Additionally, we highly recommend the Museo Nacional Thyssen-Bornemisza in Madrid, where you can immerse yourself in the main periods and schools of Western art from the 12th to the 20th century. Delight in masterpieces by Caravaggio, Dürer, Holbein, Rubens, Degas, Manet, Grosz, Beckmann, Hopper, and Bacon, among others, as you journey through the rich tapestry of artistic expression.

Let's not overlook the iconic Guggenheim Museum in Bilbao, with its mesmerizing allure and distinctive titanium plates. This architectural marvel provides the perfect backdrop for a stunning collection of modern and contemporary art, featuring works by Koons, Serra, Bourgeois, Rauschenberg, and Rothko, among others—an immersive experience for art enthusiasts.

Explore the surreal world of Salvador Dalí at the Dalí Theatre-Museum in Figueras, or delve into the legacy of El Greco at the El Greco Museum in Toledo. Discover the Sorolla Museum in Madrid, housed in the artist's former residence, celebrating his mastery of light and color. Experience the avant-garde vision of Joan Miró at the Joan Miró Foundation on Montjuïc hill in Barcelona, or delve into the captivating world of Francisco Goya at the Goya Museum in Zaragoza.

Immerse yourself in the diverse cultural landscape of Spain with visits to institutions like the Fine Arts Museum in Seville, the Sephardic Museum in Toledo, the National Archaeological Museum in Madrid, and the Art Museum of Catalonia in Barcelona. Experience the cutting-edge architecture and innovation at the City of Arts and Sciences in Valencia, or explore the rich heritage of Spanish customs and traditions at the Museum of Popular Arts and Customs in Seville.

For the quintessential Spanish cinematic experience, indulge in the surrealistic films of Luis Buñuel, such as "The Andalusian Dog," or lose yourself in the vibrant storytelling of Pedro Almodóvar, renowned for films like "High Heels," "Tie Me Up," and "Volver." Experience the cultural zeitgeist of the Movida movement through Almodóvar's lens, a key period of artistic expression during Spain's democratic transition. And don't miss the contemporary brilliance of Rodrigo Sorogoyen, a rising star in Spanish cinema, with films like "El Reino" and "As Bestas," shaping the landscape of cinema today.

In Spain, art, cinema, and culture intertwine to offer a rich and diverse tapestry of experiences, inviting exploration and appreciation of the country's vibrant heritage.

 

A Thousand and One Recipes

Spanish cuisine celebrates generosity and flavor, rooted in wholesome ingredients like olive oil, vegetables, and seasonal produce—a testament to healthy and delectable eating.

Spanish dishes reflect the country's diverse culinary influences, from vibrant tomatoes and peppers to succulent zucchinis and hearty potatoes. The legacy of its tumultuous history, marked by various occupations and its expansive colonial empire, is evident in the array of ingredients and flavors found in Spanish cuisine. Spices, almonds, vanilla, citrus fruits, and other exotic ingredients made their way into Spanish kitchens, enriching traditional recipes and creating a culinary tapestry unlike any other.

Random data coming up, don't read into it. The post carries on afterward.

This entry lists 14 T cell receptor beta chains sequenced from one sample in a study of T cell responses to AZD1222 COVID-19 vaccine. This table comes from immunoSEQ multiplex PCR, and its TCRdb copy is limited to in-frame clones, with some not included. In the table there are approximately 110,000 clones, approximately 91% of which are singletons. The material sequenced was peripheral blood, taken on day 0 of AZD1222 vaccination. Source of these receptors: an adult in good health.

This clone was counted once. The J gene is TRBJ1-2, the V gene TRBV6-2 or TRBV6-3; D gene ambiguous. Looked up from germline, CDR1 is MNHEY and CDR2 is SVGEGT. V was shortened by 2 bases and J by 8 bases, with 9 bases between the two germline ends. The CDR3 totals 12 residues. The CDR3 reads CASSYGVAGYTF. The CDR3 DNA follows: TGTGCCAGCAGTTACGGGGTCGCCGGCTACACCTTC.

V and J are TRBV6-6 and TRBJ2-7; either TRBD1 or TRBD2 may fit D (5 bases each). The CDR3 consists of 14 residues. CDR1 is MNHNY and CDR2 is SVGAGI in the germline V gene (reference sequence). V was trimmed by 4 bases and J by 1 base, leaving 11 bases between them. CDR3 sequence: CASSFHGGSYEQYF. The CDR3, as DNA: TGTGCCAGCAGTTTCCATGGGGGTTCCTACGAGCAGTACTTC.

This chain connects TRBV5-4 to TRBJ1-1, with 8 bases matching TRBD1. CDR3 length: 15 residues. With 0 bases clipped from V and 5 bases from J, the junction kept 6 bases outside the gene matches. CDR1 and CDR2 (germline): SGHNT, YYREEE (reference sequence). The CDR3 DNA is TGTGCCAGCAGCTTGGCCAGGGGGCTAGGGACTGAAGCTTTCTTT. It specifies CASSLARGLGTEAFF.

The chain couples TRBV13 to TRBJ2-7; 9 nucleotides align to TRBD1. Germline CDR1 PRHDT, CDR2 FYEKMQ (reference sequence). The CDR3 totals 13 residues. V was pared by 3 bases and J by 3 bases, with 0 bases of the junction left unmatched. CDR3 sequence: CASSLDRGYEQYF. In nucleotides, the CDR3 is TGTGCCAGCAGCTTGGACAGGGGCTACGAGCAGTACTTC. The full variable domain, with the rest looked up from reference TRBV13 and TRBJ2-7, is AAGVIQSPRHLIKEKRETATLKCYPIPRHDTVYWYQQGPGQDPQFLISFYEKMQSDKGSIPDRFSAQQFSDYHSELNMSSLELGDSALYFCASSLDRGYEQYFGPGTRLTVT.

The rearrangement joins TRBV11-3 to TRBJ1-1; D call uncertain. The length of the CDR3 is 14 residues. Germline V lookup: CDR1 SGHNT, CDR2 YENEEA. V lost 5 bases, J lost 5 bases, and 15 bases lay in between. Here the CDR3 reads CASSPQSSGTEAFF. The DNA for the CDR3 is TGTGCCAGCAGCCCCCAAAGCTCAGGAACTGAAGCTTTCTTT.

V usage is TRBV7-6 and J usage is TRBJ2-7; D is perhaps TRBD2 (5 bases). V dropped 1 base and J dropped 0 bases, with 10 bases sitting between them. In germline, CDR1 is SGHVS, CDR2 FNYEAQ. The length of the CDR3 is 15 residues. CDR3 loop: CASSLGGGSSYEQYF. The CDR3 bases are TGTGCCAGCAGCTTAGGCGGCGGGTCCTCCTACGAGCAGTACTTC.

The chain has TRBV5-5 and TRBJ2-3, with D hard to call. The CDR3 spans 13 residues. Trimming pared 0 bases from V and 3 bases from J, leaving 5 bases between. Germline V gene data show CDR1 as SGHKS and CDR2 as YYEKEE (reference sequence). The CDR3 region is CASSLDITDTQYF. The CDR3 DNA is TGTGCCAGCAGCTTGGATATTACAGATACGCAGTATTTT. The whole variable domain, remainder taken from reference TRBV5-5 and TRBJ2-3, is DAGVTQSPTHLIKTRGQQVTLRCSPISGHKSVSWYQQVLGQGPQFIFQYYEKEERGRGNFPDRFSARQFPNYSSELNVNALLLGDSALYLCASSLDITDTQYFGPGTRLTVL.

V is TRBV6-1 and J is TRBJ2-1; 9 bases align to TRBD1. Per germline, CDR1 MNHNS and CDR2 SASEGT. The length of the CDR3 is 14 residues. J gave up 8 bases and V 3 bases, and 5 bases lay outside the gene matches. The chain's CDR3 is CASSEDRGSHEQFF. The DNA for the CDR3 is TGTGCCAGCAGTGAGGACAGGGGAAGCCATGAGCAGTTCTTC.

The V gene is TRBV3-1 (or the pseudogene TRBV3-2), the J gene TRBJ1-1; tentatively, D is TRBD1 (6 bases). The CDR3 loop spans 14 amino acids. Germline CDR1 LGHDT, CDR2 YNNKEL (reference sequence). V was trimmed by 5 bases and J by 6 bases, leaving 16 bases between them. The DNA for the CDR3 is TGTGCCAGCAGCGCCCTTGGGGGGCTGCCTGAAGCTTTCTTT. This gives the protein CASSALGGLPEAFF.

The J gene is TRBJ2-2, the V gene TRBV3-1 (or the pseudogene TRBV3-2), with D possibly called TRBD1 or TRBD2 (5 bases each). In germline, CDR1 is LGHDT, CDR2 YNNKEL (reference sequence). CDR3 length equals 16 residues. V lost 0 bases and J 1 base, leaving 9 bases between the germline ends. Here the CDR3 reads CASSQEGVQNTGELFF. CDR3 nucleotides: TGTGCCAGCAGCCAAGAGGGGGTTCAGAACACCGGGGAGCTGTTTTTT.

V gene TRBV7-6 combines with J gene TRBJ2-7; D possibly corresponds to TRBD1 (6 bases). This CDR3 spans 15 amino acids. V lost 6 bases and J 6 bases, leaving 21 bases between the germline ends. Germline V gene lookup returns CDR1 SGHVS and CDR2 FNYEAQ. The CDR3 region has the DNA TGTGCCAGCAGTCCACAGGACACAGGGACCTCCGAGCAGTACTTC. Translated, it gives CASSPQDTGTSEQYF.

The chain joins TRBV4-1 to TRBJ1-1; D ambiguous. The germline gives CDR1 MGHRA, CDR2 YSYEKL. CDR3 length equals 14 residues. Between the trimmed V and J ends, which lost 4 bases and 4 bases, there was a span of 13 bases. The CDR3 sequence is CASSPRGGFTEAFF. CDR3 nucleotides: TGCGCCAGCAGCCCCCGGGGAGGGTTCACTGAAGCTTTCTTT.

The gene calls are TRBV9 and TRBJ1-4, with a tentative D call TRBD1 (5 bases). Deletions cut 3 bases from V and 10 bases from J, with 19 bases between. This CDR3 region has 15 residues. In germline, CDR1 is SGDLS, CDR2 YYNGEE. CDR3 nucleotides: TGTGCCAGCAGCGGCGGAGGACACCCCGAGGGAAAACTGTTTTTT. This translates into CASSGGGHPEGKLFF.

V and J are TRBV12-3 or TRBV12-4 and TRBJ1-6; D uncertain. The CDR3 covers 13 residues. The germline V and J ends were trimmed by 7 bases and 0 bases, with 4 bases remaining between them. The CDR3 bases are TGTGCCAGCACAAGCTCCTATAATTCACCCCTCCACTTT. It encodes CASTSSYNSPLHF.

You can savor Spanish cuisine in a multitude of settings, each offering its own unique charm. Whether it's a tasca, where you can casually nibble at the counter, a cozy taberna serving up hearty fare, or a bustling méson offering affordable and authentic dishes, there's something to suit every palate. Seafood lovers can indulge in the delights of a marisquería, while those seeking a sit-down dining experience can opt for a classic restaurante. And of course, no culinary journey through Spain would be complete without a visit to a tapas bar, where you can sample an array of hot or cold appetizers, known as pintxos in the Basque Country, served on toast or in earthenware casseroles—a perfect accompaniment to your aperitif.

Spanish dining offers various serving sizes to cater to every appetite (or simply for the pleasure of tasting everything). Whether you opt for una tapa, a small portion perfect for sampling, una ración, a full plate, or una media ración, half a plate, there's no shortage of delicious options to explore and enjoy.

anchoas, vinagreta de limón y garum.
anchoas, vinagreta de limón y garum.

 

 

While paella, gazpacho, and tortilla may be household names, Spanish cuisine offers a treasure trove of lesser-known yet equally tantalizing dishes from every corner of the country.

In Andalusia, indulge in the velvety richness of salmorejo, a thicker cousin of gazpacho, served with delectable chunks of cured ham. Catalonia beckons with escalivada, a smoky vegetable salad of peppers, eggplants, and onions, seasoned with fragrant olive oil. Venture into the heart of Spain and savor the comforting flavors of pisto, a rustic ratatouille of eggplants, zucchinis, and tomatoes, often accompanied by a hearty fried egg. Or partake in the festive tradition of calçotadas, where sweet onions are roasted over an open fire and enjoyed with a savory dipping sauce. Don't miss out on the tantalizing pimientos rellenos, peppers stuffed with a delectable array of meats, fish, seafood, or rice.

Beyond paella, Spanish cuisine boasts a diverse array of rice-based dishes. Dive into the maritime delight of arroz a banda, brimming with the flavors of fresh fish. Indulge in the rustic charm of arroz con costra, a rice dish baked to golden perfection with a delightful crust. Or savor the earthy goodness of arroz empedrado, featuring a medley of dried beans, cod, and garlic.

No culinary journey through Spain would be complete without a taste of its iconic appetizers. Savor the briny richness of olives, the savory perfection of Iberian ham, the smoky allure of chorizo, and the creamy indulgence of manchego cheese.